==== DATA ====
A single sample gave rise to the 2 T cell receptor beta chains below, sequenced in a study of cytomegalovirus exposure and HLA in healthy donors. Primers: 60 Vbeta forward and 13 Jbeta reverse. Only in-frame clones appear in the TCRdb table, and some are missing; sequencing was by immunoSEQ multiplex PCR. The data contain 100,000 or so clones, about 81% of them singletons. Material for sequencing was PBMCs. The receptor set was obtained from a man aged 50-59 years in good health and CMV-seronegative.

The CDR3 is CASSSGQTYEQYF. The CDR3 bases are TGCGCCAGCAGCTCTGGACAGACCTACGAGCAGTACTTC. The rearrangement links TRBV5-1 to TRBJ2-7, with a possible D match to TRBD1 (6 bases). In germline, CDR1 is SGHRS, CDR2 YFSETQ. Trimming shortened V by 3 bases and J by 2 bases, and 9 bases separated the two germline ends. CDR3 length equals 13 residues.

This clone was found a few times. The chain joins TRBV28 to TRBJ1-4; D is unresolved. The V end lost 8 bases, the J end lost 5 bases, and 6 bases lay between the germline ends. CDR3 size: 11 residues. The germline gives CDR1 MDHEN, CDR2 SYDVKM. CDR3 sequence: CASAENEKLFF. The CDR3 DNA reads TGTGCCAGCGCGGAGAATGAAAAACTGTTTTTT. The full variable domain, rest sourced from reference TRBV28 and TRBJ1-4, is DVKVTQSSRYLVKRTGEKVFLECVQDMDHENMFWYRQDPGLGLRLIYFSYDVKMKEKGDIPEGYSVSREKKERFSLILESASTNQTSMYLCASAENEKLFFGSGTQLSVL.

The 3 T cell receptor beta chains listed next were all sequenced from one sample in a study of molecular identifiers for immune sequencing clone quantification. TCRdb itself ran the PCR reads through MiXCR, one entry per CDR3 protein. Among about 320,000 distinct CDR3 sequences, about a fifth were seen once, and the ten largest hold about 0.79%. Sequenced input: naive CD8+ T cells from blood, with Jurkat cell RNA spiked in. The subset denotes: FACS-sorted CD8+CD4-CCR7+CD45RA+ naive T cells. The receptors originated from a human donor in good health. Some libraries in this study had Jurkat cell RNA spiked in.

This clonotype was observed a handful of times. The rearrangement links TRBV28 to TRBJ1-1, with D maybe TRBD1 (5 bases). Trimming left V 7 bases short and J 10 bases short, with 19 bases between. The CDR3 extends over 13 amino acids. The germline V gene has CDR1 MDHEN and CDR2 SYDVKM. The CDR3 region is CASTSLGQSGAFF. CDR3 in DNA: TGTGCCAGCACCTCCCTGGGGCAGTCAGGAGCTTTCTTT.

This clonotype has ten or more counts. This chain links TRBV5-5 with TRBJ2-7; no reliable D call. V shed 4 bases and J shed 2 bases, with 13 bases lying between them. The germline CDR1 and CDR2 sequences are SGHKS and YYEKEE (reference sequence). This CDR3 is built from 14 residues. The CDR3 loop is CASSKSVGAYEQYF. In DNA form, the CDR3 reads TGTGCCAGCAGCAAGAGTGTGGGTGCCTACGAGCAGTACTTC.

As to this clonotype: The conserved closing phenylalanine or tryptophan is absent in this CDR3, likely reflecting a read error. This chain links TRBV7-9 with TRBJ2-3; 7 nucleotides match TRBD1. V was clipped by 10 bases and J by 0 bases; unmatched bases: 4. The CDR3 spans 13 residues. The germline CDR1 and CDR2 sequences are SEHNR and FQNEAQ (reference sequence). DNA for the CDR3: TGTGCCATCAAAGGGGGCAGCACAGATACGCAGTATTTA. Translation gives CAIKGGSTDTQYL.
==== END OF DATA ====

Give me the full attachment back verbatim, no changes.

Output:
A single sample gave rise to the 2 T cell receptor beta chains below, sequenced in a study of cytomegalovirus exposure and HLA in healthy donors. Primers: 60 Vbeta forward and 13 Jbeta reverse. Only in-frame clones appear in the TCRdb table, and some are missing; sequencing was by immunoSEQ multiplex PCR. The data contain 100,000 or so clones, about 81% of them singletons. Material for sequencing was PBMCs. The receptor set was obtained from a man aged 50-59 years in good health and CMV-seronegative.

The CDR3 is CASSSGQTYEQYF. The CDR3 bases are TGCGCCAGCAGCTCTGGACAGACCTACGAGCAGTACTTC. The rearrangement links TRBV5-1 to TRBJ2-7, with a possible D match to TRBD1 (6 bases). In germline, CDR1 is SGHRS, CDR2 YFSETQ. Trimming shortened V by 3 bases and J by 2 bases, and 9 bases separated the two germline ends. CDR3 length equals 13 residues.

This clone was found a few times. The chain joins TRBV28 to TRBJ1-4; D is unresolved. The V end lost 8 bases, the J end lost 5 bases, and 6 bases lay between the germline ends. CDR3 size: 11 residues. The germline gives CDR1 MDHEN, CDR2 SYDVKM. CDR3 sequence: CASAENEKLFF. The CDR3 DNA reads TGTGCCAGCGCGGAGAATGAAAAACTGTTTTTT. The full variable domain, rest sourced from reference TRBV28 and TRBJ1-4, is DVKVTQSSRYLVKRTGEKVFLECVQDMDHENMFWYRQDPGLGLRLIYFSYDVKMKEKGDIPEGYSVSREKKERFSLILESASTNQTSMYLCASAENEKLFFGSGTQLSVL.

The 3 T cell receptor beta chains listed next were all sequenced from one sample in a study of molecular identifiers for immune sequencing clone quantification. TCRdb itself ran the PCR reads through MiXCR, one entry per CDR3 protein. Among about 320,000 distinct CDR3 sequences, about a fifth were seen once, and the ten largest hold about 0.79%. Sequenced input: naive CD8+ T cells from blood, with Jurkat cell RNA spiked in. The subset denotes: FACS-sorted CD8+CD4-CCR7+CD45RA+ naive T cells. The receptors originated from a human donor in good health. Some libraries in this study had Jurkat cell RNA spiked in.

This clonotype was observed a handful of times. The rearrangement links TRBV28 to TRBJ1-1, with D maybe TRBD1 (5 bases). Trimming left V 7 bases short and J 10 bases short, with 19 bases between. The CDR3 extends over 13 amino acids. The germline V gene has CDR1 MDHEN and CDR2 SYDVKM. The CDR3 region is CASTSLGQSGAFF. CDR3 in DNA: TGTGCCAGCACCTCCCTGGGGCAGTCAGGAGCTTTCTTT.

This clonotype has ten or more counts. This chain links TRBV5-5 with TRBJ2-7; no reliable D call. V shed 4 bases and J shed 2 bases, with 13 bases lying between them. The germline CDR1 and CDR2 sequences are SGHKS and YYEKEE (reference sequence). This CDR3 is built from 14 residues. The CDR3 loop is CASSKSVGAYEQYF. In DNA form, the CDR3 reads TGTGCCAGCAGCAAGAGTGTGGGTGCCTACGAGCAGTACTTC.

As to this clonotype: The conserved closing phenylalanine or tryptophan is absent in this CDR3, likely reflecting a read error. This chain links TRBV7-9 with TRBJ2-3; 7 nucleotides match TRBD1. V was clipped by 10 bases and J by 0 bases; unmatched bases: 4. The CDR3 spans 13 residues. The germline CDR1 and CDR2 sequences are SEHNR and FQNEAQ (reference sequence). DNA for the CDR3: TGTGCCATCAAAGGGGGCAGCACAGATACGCAGTATTTA. Translation gives CAIKGGSTDTQYL.